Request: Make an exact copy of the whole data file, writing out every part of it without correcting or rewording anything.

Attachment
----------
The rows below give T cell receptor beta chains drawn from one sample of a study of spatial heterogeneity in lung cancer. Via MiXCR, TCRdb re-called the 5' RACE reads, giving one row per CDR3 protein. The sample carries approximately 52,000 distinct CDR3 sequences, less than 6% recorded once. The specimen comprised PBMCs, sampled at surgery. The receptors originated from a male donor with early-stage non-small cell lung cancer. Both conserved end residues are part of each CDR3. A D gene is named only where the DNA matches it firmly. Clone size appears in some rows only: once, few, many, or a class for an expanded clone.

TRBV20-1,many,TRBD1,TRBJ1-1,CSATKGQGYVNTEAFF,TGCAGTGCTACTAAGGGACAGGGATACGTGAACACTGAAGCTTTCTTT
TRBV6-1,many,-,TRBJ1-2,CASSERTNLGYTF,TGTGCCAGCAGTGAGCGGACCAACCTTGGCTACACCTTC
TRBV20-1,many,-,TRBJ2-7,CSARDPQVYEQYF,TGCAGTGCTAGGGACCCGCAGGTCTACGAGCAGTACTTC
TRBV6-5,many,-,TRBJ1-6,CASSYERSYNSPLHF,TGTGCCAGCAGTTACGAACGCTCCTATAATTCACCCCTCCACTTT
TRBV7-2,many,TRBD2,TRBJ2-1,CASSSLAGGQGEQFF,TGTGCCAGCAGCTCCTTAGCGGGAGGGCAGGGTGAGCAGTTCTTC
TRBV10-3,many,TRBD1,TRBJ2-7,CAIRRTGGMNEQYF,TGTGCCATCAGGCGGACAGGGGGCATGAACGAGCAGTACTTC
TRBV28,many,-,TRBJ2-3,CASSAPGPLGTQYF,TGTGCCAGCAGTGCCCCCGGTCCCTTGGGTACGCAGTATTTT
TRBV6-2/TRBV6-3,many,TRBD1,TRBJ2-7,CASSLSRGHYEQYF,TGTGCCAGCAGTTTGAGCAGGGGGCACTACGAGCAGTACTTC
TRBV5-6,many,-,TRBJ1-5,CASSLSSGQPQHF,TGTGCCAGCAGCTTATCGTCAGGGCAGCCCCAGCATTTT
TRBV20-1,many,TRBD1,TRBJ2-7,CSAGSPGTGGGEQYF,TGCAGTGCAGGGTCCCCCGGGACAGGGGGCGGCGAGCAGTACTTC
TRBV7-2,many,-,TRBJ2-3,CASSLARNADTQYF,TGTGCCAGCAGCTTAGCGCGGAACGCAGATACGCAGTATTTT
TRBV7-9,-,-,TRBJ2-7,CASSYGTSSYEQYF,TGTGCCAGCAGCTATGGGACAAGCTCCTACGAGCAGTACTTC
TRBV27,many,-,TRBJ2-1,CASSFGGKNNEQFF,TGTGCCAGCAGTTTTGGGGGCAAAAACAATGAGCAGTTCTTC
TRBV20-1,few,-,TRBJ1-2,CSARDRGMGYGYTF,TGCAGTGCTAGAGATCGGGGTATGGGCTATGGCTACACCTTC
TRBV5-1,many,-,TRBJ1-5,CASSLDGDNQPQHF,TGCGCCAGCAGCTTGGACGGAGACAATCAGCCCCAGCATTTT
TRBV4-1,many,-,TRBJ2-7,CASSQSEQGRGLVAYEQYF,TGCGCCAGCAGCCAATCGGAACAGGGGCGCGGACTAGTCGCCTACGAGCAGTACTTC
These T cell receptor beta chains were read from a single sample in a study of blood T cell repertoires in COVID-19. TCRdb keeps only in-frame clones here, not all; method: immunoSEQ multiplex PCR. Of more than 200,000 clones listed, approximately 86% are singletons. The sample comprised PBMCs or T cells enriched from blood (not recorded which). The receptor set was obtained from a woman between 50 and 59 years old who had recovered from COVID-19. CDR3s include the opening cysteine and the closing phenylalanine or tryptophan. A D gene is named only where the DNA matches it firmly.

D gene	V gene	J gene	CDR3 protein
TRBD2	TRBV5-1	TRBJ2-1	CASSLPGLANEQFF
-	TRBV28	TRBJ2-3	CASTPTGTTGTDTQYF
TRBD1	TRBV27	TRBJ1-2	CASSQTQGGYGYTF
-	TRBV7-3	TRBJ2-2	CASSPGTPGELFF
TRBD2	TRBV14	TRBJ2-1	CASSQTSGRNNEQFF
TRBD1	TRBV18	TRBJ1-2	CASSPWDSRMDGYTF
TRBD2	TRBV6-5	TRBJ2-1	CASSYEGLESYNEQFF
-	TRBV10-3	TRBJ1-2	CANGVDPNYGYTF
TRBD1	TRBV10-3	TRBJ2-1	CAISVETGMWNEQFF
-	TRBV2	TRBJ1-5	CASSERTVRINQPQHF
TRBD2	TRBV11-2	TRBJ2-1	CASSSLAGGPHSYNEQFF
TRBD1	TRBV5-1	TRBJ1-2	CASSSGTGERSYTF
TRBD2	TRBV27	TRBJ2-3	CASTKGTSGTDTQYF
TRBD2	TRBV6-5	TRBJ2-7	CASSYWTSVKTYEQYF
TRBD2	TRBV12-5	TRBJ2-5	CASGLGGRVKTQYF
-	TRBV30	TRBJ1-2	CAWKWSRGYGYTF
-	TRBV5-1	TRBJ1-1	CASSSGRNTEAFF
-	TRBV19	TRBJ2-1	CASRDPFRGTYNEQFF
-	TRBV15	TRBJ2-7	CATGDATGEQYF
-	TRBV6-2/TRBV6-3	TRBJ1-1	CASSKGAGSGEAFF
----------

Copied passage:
The rows below give T cell receptor beta chains drawn from one sample of a study of spatial heterogeneity in lung cancer. Via MiXCR, TCRdb re-called the 5' RACE reads, giving one row per CDR3 protein. The sample carries approximately 52,000 distinct CDR3 sequences, less than 6% recorded once. The specimen comprised PBMCs, sampled at surgery. The receptors originated from a male donor with early-stage non-small cell lung cancer. Both conserved end residues are part of each CDR3. A D gene is named only where the DNA matches it firmly. Clone size appears in some rows only: once, few, many, or a class for an expanded clone.

TRBV20-1,many,TRBD1,TRBJ1-1,CSATKGQGYVNTEAFF,TGCAGTGCTACTAAGGGACAGGGATACGTGAACACTGAAGCTTTCTTT
TRBV6-1,many,-,TRBJ1-2,CASSERTNLGYTF,TGTGCCAGCAGTGAGCGGACCAACCTTGGCTACACCTTC
TRBV20-1,many,-,TRBJ2-7,CSARDPQVYEQYF,TGCAGTGCTAGGGACCCGCAGGTCTACGAGCAGTACTTC
TRBV6-5,many,-,TRBJ1-6,CASSYERSYNSPLHF,TGTGCCAGCAGTTACGAACGCTCCTATAATTCACCCCTCCACTTT
TRBV7-2,many,TRBD2,TRBJ2-1,CASSSLAGGQGEQFF,TGTGCCAGCAGCTCCTTAGCGGGAGGGCAGGGTGAGCAGTTCTTC
TRBV10-3,many,TRBD1,TRBJ2-7,CAIRRTGGMNEQYF,TGTGCCATCAGGCGGACAGGGGGCATGAACGAGCAGTACTTC
TRBV28,many,-,TRBJ2-3,CASSAPGPLGTQYF,TGTGCCAGCAGTGCCCCCGGTCCCTTGGGTACGCAGTATTTT
TRBV6-2/TRBV6-3,many,TRBD1,TRBJ2-7,CASSLSRGHYEQYF,TGTGCCAGCAGTTTGAGCAGGGGGCACTACGAGCAGTACTTC
TRBV5-6,many,-,TRBJ1-5,CASSLSSGQPQHF,TGTGCCAGCAGCTTATCGTCAGGGCAGCCCCAGCATTTT
TRBV20-1,many,TRBD1,TRBJ2-7,CSAGSPGTGGGEQYF,TGCAGTGCAGGGTCCCCCGGGACAGGGGGCGGCGAGCAGTACTTC
TRBV7-2,many,-,TRBJ2-3,CASSLARNADTQYF,TGTGCCAGCAGCTTAGCGCGGAACGCAGATACGCAGTATTTT
TRBV7-9,-,-,TRBJ2-7,CASSYGTSSYEQYF,TGTGCCAGCAGCTATGGGACAAGCTCCTACGAGCAGTACTTC
TRBV27,many,-,TRBJ2-1,CASSFGGKNNEQFF,TGTGCCAGCAGTTTTGGGGGCAAAAACAATGAGCAGTTCTTC
TRBV20-1,few,-,TRBJ1-2,CSARDRGMGYGYTF,TGCAGTGCTAGAGATCGGGGTATGGGCTATGGCTACACCTTC
TRBV5-1,many,-,TRBJ1-5,CASSLDGDNQPQHF,TGCGCCAGCAGCTTGGACGGAGACAATCAGCCCCAGCATTTT
TRBV4-1,many,-,TRBJ2-7,CASSQSEQGRGLVAYEQYF,TGCGCCAGCAGCCAATCGGAACAGGGGCGCGGACTAGTCGCCTACGAGCAGTACTTC
These T cell receptor beta chains were read from a single sample in a study of blood T cell repertoires in COVID-19. TCRdb keeps only in-frame clones here, not all; method: immunoSEQ multiplex PCR. Of more than 200,000 clones listed, approximately 86% are singletons. The sample comprised PBMCs or T cells enriched from blood (not recorded which). The receptor set was obtained from a woman between 50 and 59 years old who had recovered from COVID-19. CDR3s include the opening cysteine and the closing phenylalanine or tryptophan. A D gene is named only where the DNA matches it firmly.

D gene	V gene	J gene	CDR3 protein
TRBD2	TRBV5-1	TRBJ2-1	CASSLPGLANEQFF
-	TRBV28	TRBJ2-3	CASTPTGTTGTDTQYF
TRBD1	TRBV27	TRBJ1-2	CASSQTQGGYGYTF
-	TRBV7-3	TRBJ2-2	CASSPGTPGELFF
TRBD2	TRBV14	TRBJ2-1	CASSQTSGRNNEQFF
TRBD1	TRBV18	TRBJ1-2	CASSPWDSRMDGYTF
TRBD2	TRBV6-5	TRBJ2-1	CASSYEGLESYNEQFF
-	TRBV10-3	TRBJ1-2	CANGVDPNYGYTF
TRBD1	TRBV10-3	TRBJ2-1	CAISVETGMWNEQFF
-	TRBV2	TRBJ1-5	CASSERTVRINQPQHF
TRBD2	TRBV11-2	TRBJ2-1	CASSSLAGGPHSYNEQFF
TRBD1	TRBV5-1	TRBJ1-2	CASSSGTGERSYTF
TRBD2	TRBV27	TRBJ2-3	CASTKGTSGTDTQYF
TRBD2	TRBV6-5	TRBJ2-7	CASSYWTSVKTYEQYF
TRBD2	TRBV12-5	TRBJ2-5	CASGLGGRVKTQYF
-	TRBV30	TRBJ1-2	CAWKWSRGYGYTF
-	TRBV5-1	TRBJ1-1	CASSSGRNTEAFF
-	TRBV19	TRBJ2-1	CASRDPFRGTYNEQFF
-	TRBV15	TRBJ2-7	CATGDATGEQYF
-	TRBV6-2/TRBV6-3	TRBJ1-1	CASSKGAGSGEAFF